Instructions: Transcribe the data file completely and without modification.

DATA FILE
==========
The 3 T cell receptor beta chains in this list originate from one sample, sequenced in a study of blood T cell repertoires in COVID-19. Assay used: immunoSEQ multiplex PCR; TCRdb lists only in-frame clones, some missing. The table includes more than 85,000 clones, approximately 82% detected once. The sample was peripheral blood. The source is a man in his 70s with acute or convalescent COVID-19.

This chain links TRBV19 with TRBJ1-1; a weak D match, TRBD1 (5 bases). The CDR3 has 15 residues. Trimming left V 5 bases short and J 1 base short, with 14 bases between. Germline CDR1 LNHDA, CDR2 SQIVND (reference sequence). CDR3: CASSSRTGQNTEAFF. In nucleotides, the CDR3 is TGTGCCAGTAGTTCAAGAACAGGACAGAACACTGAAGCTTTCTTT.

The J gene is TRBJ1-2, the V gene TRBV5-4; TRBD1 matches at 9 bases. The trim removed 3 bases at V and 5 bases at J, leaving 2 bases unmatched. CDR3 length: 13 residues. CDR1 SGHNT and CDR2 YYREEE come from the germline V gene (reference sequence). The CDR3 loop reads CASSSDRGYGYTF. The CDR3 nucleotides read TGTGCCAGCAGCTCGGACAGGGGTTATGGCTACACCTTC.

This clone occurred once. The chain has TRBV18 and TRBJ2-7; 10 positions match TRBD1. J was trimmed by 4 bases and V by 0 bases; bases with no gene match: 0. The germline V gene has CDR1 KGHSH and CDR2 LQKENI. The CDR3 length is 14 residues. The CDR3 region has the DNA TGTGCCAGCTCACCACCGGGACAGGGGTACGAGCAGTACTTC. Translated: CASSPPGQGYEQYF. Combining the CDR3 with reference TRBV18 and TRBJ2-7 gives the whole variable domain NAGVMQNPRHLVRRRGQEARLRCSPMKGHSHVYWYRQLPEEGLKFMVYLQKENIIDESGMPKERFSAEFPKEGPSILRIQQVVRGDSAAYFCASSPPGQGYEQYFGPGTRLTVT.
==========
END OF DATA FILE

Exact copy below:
The 3 T cell receptor beta chains in this list originate from one sample, sequenced in a study of blood T cell repertoires in COVID-19. Assay used: immunoSEQ multiplex PCR; TCRdb lists only in-frame clones, some missing. The table includes more than 85,000 clones, approximately 82% detected once. The sample was peripheral blood. The source is a man in his 70s with acute or convalescent COVID-19.

This chain links TRBV19 with TRBJ1-1; a weak D match, TRBD1 (5 bases). The CDR3 has 15 residues. Trimming left V 5 bases short and J 1 base short, with 14 bases between. Germline CDR1 LNHDA, CDR2 SQIVND (reference sequence). CDR3: CASSSRTGQNTEAFF. In nucleotides, the CDR3 is TGTGCCAGTAGTTCAAGAACAGGACAGAACACTGAAGCTTTCTTT.

The J gene is TRBJ1-2, the V gene TRBV5-4; TRBD1 matches at 9 bases. The trim removed 3 bases at V and 5 bases at J, leaving 2 bases unmatched. CDR3 length: 13 residues. CDR1 SGHNT and CDR2 YYREEE come from the germline V gene (reference sequence). The CDR3 loop reads CASSSDRGYGYTF. The CDR3 nucleotides read TGTGCCAGCAGCTCGGACAGGGGTTATGGCTACACCTTC.

This clone occurred once. The chain has TRBV18 and TRBJ2-7; 10 positions match TRBD1. J was trimmed by 4 bases and V by 0 bases; bases with no gene match: 0. The germline V gene has CDR1 KGHSH and CDR2 LQKENI. The CDR3 length is 14 residues. The CDR3 region has the DNA TGTGCCAGCTCACCACCGGGACAGGGGTACGAGCAGTACTTC. Translated: CASSPPGQGYEQYF. Combining the CDR3 with reference TRBV18 and TRBJ2-7 gives the whole variable domain NAGVMQNPRHLVRRRGQEARLRCSPMKGHSHVYWYRQLPEEGLKFMVYLQKENIIDESGMPKERFSAEFPKEGPSILRIQQVVRGDSAAYFCASSPPGQGYEQYFGPGTRLTVT.